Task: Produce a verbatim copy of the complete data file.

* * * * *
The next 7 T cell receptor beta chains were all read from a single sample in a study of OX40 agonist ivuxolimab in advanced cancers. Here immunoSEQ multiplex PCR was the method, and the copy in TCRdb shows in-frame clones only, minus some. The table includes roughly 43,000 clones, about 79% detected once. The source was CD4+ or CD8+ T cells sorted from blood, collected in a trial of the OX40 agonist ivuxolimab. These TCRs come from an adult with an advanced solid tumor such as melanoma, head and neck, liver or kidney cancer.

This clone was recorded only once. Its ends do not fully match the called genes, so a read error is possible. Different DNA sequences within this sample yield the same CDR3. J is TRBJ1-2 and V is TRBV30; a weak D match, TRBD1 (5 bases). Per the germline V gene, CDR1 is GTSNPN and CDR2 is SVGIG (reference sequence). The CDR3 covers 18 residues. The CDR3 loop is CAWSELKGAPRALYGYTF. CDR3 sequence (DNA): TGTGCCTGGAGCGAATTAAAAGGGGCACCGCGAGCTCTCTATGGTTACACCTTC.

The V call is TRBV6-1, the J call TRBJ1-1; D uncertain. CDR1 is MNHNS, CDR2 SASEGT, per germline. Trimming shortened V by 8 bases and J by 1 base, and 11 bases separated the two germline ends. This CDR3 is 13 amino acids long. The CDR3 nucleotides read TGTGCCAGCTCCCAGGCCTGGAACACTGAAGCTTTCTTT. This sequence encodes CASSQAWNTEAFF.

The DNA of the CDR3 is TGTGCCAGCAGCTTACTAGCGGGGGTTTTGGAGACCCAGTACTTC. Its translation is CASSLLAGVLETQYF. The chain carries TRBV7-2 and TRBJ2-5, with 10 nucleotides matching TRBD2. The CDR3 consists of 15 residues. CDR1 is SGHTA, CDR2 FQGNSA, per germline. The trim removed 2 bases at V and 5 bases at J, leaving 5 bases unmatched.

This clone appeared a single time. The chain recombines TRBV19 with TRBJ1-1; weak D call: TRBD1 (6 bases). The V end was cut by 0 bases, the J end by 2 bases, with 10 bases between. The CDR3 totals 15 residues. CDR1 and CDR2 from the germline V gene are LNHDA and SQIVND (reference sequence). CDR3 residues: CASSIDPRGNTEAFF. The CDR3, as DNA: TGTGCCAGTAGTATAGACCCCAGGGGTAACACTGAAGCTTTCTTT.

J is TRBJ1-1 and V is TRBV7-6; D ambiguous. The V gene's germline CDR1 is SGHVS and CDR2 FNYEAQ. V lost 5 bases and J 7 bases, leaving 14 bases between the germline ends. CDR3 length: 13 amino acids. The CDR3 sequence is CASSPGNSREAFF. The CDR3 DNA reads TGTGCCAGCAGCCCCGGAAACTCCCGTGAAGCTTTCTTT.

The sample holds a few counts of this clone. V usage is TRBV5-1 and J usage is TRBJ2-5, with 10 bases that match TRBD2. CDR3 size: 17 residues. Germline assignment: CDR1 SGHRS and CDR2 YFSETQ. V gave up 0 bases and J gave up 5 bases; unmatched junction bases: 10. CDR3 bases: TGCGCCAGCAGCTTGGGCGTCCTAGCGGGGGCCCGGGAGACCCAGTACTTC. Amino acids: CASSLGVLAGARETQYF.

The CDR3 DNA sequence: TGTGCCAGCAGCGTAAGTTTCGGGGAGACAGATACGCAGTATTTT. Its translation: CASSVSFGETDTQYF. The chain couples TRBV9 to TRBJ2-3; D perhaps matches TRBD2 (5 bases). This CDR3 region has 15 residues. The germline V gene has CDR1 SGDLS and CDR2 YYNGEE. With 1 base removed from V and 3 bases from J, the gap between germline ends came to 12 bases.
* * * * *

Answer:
The next 7 T cell receptor beta chains were all read from a single sample in a study of OX40 agonist ivuxolimab in advanced cancers. Here immunoSEQ multiplex PCR was the method, and the copy in TCRdb shows in-frame clones only, minus some. The table includes roughly 43,000 clones, about 79% detected once. The source was CD4+ or CD8+ T cells sorted from blood, collected in a trial of the OX40 agonist ivuxolimab. These TCRs come from an adult with an advanced solid tumor such as melanoma, head and neck, liver or kidney cancer.

This clone was recorded only once. Its ends do not fully match the called genes, so a read error is possible. Different DNA sequences within this sample yield the same CDR3. J is TRBJ1-2 and V is TRBV30; a weak D match, TRBD1 (5 bases). Per the germline V gene, CDR1 is GTSNPN and CDR2 is SVGIG (reference sequence). The CDR3 covers 18 residues. The CDR3 loop is CAWSELKGAPRALYGYTF. CDR3 sequence (DNA): TGTGCCTGGAGCGAATTAAAAGGGGCACCGCGAGCTCTCTATGGTTACACCTTC.

The V call is TRBV6-1, the J call TRBJ1-1; D uncertain. CDR1 is MNHNS, CDR2 SASEGT, per germline. Trimming shortened V by 8 bases and J by 1 base, and 11 bases separated the two germline ends. This CDR3 is 13 amino acids long. The CDR3 nucleotides read TGTGCCAGCTCCCAGGCCTGGAACACTGAAGCTTTCTTT. This sequence encodes CASSQAWNTEAFF.

The DNA of the CDR3 is TGTGCCAGCAGCTTACTAGCGGGGGTTTTGGAGACCCAGTACTTC. Its translation is CASSLLAGVLETQYF. The chain carries TRBV7-2 and TRBJ2-5, with 10 nucleotides matching TRBD2. The CDR3 consists of 15 residues. CDR1 is SGHTA, CDR2 FQGNSA, per germline. The trim removed 2 bases at V and 5 bases at J, leaving 5 bases unmatched.

This clone appeared a single time. The chain recombines TRBV19 with TRBJ1-1; weak D call: TRBD1 (6 bases). The V end was cut by 0 bases, the J end by 2 bases, with 10 bases between. The CDR3 totals 15 residues. CDR1 and CDR2 from the germline V gene are LNHDA and SQIVND (reference sequence). CDR3 residues: CASSIDPRGNTEAFF. The CDR3, as DNA: TGTGCCAGTAGTATAGACCCCAGGGGTAACACTGAAGCTTTCTTT.

J is TRBJ1-1 and V is TRBV7-6; D ambiguous. The V gene's germline CDR1 is SGHVS and CDR2 FNYEAQ. V lost 5 bases and J 7 bases, leaving 14 bases between the germline ends. CDR3 length: 13 amino acids. The CDR3 sequence is CASSPGNSREAFF. The CDR3 DNA reads TGTGCCAGCAGCCCCGGAAACTCCCGTGAAGCTTTCTTT.

The sample holds a few counts of this clone. V usage is TRBV5-1 and J usage is TRBJ2-5, with 10 bases that match TRBD2. CDR3 size: 17 residues. Germline assignment: CDR1 SGHRS and CDR2 YFSETQ. V gave up 0 bases and J gave up 5 bases; unmatched junction bases: 10. CDR3 bases: TGCGCCAGCAGCTTGGGCGTCCTAGCGGGGGCCCGGGAGACCCAGTACTTC. Amino acids: CASSLGVLAGARETQYF.

The CDR3 DNA sequence: TGTGCCAGCAGCGTAAGTTTCGGGGAGACAGATACGCAGTATTTT. Its translation: CASSVSFGETDTQYF. The chain couples TRBV9 to TRBJ2-3; D perhaps matches TRBD2 (5 bases). This CDR3 region has 15 residues. The germline V gene has CDR1 SGDLS and CDR2 YYNGEE. With 1 base removed from V and 3 bases from J, the gap between germline ends came to 12 bases.